Delta Airlines - Flight Attendant Glossary of Terms
Terms for Delta Airlines Initial Flight Attendant Training.
Terms in this set (156)
To terminate or discontinue an operation or procedure before its completion, such as takeoff or landing.
Aircraft Communication and
Reporting System (ACARS)
An automated onboard system that sends and receives relevant aircraft information.
Access Days (A-Day)
A block of days on your schedule for the purpose of covering operational needs.
The rear portion of the airplane or in the direction of the back of the airplane.
Used to obtain statements from flight attendants and passengers witnessing incidents in the cabin. This form is found in the Flight Attendant OBM.
The point of reference for determining the left side of the aircraft from inside the aircraft facing forward.
Determined by the distance from the nose of the fuselage to the tail.
Aircraft Logbook (ACL)
A flight deck logbook where missing, inoperative or broken "safety-related" items are recorded to advise the Maintenance department to correct or repair the items.
The point of reference for determining the right side of the aircraft from inside the aircraft facing forward.
Three-letter codes which designate specific airports.
Airport Customer Service (ACS)
Department which includes gate agents, ticket agents and ramp personnel.
Before leaving the airport, an A-Day holder must obtain a release through the Automated Crew Scheduling telephone system within one hour of block-in time or the end of a non-fly duty period.
Refers to a procedure to signal flight attendants to prepare aircraft doors for departure or arrival.
A pairing consisting of only non-transoceanic duty periods that report after 1300 and release after 0300.
Alternative Flying Program (AFP)
An AFP is not a base, but rather a voluntary program which allows flight attendant participants to originate and terminate trips in the city in which they live.
The height an aircraft flies above sea level measured in feet.
Announcement Handbook (AH)
A reference manual for flight attendants containing public announcements as required by Delta Air Lines and the Federal Aviation Administration.
Arm/Prepare Door for Departure
The act of preparing an aircraft door for emergency operation by manually or mechanically positioning the girt bar in to the floor fittings.
Available Seat Mile (ASM)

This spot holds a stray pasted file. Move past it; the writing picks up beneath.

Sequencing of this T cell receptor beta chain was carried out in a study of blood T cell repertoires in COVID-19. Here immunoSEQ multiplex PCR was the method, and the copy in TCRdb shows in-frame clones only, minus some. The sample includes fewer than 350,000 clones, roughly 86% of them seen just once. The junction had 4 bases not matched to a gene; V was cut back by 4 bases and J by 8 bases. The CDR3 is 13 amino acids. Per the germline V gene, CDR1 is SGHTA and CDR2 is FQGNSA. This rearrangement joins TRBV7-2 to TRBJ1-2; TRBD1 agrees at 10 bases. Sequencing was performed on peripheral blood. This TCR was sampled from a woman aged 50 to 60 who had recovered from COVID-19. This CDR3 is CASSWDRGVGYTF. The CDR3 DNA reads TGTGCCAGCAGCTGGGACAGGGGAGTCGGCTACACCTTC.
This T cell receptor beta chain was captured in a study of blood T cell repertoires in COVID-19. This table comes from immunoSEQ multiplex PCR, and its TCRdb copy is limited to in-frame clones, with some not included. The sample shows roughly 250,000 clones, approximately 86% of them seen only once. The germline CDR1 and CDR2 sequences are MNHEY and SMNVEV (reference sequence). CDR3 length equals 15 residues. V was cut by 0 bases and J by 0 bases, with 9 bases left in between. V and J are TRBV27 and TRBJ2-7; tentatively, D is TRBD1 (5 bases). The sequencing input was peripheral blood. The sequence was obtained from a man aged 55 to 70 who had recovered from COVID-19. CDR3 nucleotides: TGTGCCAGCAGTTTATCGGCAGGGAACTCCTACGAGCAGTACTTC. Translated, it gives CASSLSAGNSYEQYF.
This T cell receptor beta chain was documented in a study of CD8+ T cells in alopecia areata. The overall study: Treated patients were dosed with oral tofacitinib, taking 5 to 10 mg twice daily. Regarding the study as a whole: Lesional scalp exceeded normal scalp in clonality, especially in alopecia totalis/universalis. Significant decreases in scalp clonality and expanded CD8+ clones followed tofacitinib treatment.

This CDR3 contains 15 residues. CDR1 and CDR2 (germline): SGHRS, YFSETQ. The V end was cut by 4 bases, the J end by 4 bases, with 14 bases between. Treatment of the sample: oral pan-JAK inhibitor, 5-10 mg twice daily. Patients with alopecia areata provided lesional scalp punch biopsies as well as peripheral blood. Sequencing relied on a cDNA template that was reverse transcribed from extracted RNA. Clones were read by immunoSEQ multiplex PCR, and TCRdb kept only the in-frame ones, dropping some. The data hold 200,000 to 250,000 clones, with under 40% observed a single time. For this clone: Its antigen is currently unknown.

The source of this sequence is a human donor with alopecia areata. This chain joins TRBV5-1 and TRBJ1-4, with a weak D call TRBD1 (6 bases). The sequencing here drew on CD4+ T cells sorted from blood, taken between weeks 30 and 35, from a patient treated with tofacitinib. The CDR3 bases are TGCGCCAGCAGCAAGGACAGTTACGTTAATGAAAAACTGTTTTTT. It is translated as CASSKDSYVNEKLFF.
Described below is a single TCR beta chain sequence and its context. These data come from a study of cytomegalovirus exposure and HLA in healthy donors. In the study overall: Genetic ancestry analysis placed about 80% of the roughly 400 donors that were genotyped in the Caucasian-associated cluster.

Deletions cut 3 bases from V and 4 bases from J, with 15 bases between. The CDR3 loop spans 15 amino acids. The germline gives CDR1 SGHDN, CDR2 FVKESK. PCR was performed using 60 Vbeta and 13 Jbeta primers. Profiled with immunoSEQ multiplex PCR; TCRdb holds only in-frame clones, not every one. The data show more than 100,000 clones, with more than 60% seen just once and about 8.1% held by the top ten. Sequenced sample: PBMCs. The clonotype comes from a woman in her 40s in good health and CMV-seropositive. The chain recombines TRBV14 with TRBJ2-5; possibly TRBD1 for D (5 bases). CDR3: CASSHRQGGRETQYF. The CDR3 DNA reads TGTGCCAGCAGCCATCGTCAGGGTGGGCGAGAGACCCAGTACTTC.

One airplane seat flown one mile. An airline's "product."
Aviation Safety Action Program (ASAP)
A program for voluntary disclosure of safety related infractions.
Schedule code which indicates a flight attendant is on a period of availability for pay protection.
Base transfers are awarded monthly based on flight attendant system seniority.
A specified period of time for which a flight attendant bids for a schedule or participation in a program.
Blended pay combines hourly base pay and hourly flight pay. It is a standard pay rate for all hours flown, based on length of service.
The process by which customers enter the aircraft (for opposite see deplaning)
Braille Safety Information Booklet
Located on all aircraft - contains safety information printed in a Braille format.
A required communication between crew members. Information relevant to the safe operation of the flight, including service, is conveyed during the briefing.
A partition which separates cabins on the aircraft.
Trademark for Delta's business class product on international flights.
The section of the aircraft where customers sit.
Cabin Jumpseat Authorization (CJA)
Authorization to travel using an available non- FAA required cabin jumpseat.
A day from 0000 to 2359 in your local base time.
Schedule code indicating a requirement to contact Scheduling.
Flight attendants working a flight are referred to as the cabin crew.
Cabin/Reserved Seat Baggage
Any item to be carried in the cabin for which a passenger has purchased a ticket.
The pilot in charge of a flight who is responsible for the safety of the aircraft, crew and customers. Also known as the Pilot in Command (PIC).
Any item a customer carries in the cabin.
Schedule code indicator for a flight attendant to contact his/her Field Service Manager.
When a group or individual leases an airplane for a special purpose, such as a sports team traveling to a game.
Three-letter code which designates a specific city and may or may not be connected to a city's airport code(s).
A U.S. Department of Transportation approved marketing and operating arrangement between Delta and partner airlines which have underlying route authority. Each carrier has authorization to sell a specified number of seats on the other carrier.
Company Convenience Leave of Absence (PLOC)
An unpaid 30/31 day leave of absence offered by the company on a seniority basis when an overstaffing situation exists.
Delta employee who transfers into another department.
Continuing Qualification (CQ)
Ground training, review, proficiency assessment and testing required by the FAA and TSA to maintain flight attendant qualifications.
A concourse is a part of the terminal. This is the area where customers and crew may move from gate to gate.
Multi-airport base from which a flight attendant may bid or be assigned to fly from any airport:
LAX base: LAX, SNA, ONT FLM AFP: MIA, FLL
NYC base: JFK, LGA, EWR